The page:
James Watt talks about David Poley, chief of alcohol watchdog the Portman Group, as most people would refer to a cherished but eccentric old uncle.
"You've got to love Dave," he says of the man with whom Watt's controversial brewery BrewDog has waged a verbal and legal war for close to a year.
This war hit its bloodiest peak when the Portman Group objected to the naming of BrewDog's beer Speedball and ordered its withdrawal in January. BrewDog head brewer Martin Dickie revealed that Speedball had been named after the cocaine and heroin cocktail that killed actor John Belushi as an act of protest against Uncle Dave.
The Portman Group had investigated complaints made about the naming of BrewDog's Riptide, Punk IPA and Hop Rocker for eight months before ruling in December that the beers would not have to have their packaging changed. "We thought we would give them something worth banning us for and we accept the name is slightly provocative," Dickie said when Speedball's withdrawal was announced.
BrewDog's provocations have raised many questions. Some praise the Aberdeenshire brewery for carrying the fight to an organisation briefed with raising pedantic objections to harmless marketing. Others say that, with irresponsible drinking in the authorities' crosshairs, there couldn't be a worse time to be making petty, ineffective - and perhaps even damaging - protests in the name of self promotion.
Watt claims the protest was justified. "The fact that the case against Punk Rocker was dropped by the Portman Group at the last minute vindicated our position all along," he says.
"Because of the fact that we got eight months of bad media coverage off the back of this thing when there are all kinds of bigger issues going on with other drinks companies' off-trade pricing, we wanted to show how ridiculous the whole thing was.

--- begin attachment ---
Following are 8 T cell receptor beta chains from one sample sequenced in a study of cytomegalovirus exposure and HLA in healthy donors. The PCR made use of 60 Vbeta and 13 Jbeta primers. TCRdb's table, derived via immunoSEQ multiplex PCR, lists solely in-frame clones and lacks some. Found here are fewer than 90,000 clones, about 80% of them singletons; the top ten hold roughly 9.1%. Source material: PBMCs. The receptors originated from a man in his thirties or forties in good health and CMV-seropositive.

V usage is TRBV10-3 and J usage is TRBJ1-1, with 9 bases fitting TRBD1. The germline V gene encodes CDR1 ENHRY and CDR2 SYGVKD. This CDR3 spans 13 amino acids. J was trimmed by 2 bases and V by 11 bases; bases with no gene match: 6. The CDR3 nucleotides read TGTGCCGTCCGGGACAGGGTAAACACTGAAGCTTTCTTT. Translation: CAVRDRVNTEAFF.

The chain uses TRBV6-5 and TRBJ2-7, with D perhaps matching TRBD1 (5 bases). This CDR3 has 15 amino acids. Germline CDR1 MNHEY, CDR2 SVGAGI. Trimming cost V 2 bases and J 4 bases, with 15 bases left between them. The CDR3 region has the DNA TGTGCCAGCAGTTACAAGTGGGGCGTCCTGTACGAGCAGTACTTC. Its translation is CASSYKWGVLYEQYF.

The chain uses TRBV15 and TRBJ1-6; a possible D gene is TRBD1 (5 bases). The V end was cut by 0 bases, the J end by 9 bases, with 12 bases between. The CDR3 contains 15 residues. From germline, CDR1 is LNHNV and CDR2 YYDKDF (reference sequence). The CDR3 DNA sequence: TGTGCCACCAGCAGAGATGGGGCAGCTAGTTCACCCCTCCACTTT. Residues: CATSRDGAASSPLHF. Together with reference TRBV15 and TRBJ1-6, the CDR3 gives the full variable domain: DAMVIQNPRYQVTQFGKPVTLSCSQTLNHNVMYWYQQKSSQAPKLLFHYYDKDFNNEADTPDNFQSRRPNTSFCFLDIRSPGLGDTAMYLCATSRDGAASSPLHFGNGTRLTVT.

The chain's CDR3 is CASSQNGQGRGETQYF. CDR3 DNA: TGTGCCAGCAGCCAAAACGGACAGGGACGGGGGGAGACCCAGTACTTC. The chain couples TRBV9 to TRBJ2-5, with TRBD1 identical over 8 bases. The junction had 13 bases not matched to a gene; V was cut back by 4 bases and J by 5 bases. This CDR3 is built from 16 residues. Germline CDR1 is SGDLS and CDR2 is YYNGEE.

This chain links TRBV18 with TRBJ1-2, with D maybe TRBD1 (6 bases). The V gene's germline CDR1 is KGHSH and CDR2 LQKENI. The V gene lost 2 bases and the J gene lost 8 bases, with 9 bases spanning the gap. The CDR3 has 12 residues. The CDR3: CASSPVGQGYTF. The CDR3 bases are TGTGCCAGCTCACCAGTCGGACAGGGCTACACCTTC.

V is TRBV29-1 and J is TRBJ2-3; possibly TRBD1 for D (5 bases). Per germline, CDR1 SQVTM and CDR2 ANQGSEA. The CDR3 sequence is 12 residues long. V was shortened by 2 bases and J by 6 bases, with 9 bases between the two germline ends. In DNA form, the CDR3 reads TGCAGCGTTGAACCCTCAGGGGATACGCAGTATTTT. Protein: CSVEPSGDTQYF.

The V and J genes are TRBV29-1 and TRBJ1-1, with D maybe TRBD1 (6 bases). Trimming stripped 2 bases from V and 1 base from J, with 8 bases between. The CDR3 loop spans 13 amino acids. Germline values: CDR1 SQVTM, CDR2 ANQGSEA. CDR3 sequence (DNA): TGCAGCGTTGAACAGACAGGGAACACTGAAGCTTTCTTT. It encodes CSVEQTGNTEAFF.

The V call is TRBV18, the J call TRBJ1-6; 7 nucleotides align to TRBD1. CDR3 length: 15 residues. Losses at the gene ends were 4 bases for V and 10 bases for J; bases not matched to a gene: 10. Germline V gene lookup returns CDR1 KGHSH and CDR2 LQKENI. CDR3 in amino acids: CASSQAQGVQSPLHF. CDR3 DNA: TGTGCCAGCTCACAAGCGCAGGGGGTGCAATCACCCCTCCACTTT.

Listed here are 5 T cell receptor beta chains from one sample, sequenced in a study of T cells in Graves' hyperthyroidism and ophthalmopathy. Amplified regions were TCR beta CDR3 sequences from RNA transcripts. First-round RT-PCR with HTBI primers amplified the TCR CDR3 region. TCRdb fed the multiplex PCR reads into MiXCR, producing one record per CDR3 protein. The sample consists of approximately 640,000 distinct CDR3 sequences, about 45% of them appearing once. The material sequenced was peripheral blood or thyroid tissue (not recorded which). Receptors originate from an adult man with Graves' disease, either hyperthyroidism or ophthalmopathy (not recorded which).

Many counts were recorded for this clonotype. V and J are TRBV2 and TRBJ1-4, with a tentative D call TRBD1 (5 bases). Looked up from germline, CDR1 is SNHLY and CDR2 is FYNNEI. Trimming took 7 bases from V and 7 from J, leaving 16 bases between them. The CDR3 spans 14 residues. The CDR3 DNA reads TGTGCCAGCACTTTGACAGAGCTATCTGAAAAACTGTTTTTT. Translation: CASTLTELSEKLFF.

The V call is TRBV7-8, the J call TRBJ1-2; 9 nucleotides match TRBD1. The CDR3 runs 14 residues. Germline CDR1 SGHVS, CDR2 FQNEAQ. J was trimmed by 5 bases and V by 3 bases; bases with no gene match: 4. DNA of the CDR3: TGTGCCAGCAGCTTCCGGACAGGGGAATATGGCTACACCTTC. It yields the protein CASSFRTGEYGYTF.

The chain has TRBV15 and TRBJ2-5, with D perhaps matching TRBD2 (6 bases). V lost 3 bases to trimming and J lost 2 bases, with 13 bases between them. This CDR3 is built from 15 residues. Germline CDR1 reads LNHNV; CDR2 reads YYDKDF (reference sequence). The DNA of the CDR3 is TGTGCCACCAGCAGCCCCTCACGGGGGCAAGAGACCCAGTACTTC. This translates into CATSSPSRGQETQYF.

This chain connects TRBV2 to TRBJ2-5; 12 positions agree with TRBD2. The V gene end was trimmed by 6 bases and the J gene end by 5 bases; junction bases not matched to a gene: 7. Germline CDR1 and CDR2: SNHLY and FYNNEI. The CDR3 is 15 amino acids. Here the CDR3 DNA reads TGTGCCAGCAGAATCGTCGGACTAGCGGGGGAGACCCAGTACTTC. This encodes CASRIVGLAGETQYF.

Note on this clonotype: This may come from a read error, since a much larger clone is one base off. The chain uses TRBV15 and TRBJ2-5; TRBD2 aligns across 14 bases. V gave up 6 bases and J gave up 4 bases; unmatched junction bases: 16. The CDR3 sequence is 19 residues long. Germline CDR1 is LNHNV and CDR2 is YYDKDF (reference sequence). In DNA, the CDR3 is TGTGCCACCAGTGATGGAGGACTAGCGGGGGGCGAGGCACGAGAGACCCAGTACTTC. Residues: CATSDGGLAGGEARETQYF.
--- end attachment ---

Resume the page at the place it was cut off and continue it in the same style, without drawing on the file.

"Few people are willing to, or are in a position to, fight. We are."
When it comes to whether or not the timing was right, Watt says: "It was a measure that was designed to highlight the inefficiencies of the Portman Group. From our point of view, it did what it was designed to do, whatever the timing."
BrewDog is at the forefront of a so-called "extreme beer" movement. It has shaken up cask ale with a slew of innovative, unusual beers inspired by the adventurous US micro-brewing scene. Just as it is intent on pushing the envelope within what James sees as a staid UK beer market, it is equally bold in setting the cat among the pigeons of the industry's established institutions.
It is the Portman Group that comes in for most ire. "They're outdated, they're out of touch, they're acting like a cartel with the big drinks boys that fund them, and they're completely toothless to tackle the real problems around alcohol," Watt claims. Strong stuff.
We're not likely to have seen the last skirmish in BrewDog's battle with the Portman Group. An upcoming beer from the brewery will be titled after the variety of tea leaves used as an ingredient. Its name? Silver Needle.
Views on BrewDog vs the Portman Group
Nick Arthur, Everards operations director for brewing and sales
"It's distracting and they should concentrate on producing beers. It's very unproductive and time-consuming for a brewer to be stirring in the way that they are."
Iain Loe, CAMRA research and information manager
"BrewDog have not so much pushed the envelope as completely destroyed it. It's not welcome for brewers to deliberately be so controversial. However, I agree with their views on the Portman Group being petty."
Brian Yorston, Wadworth head brewer
"We would never have got in the position of having a battle with the Portman Group. I understand it's got them lots of publicity, but to be provocative is not useful at this time."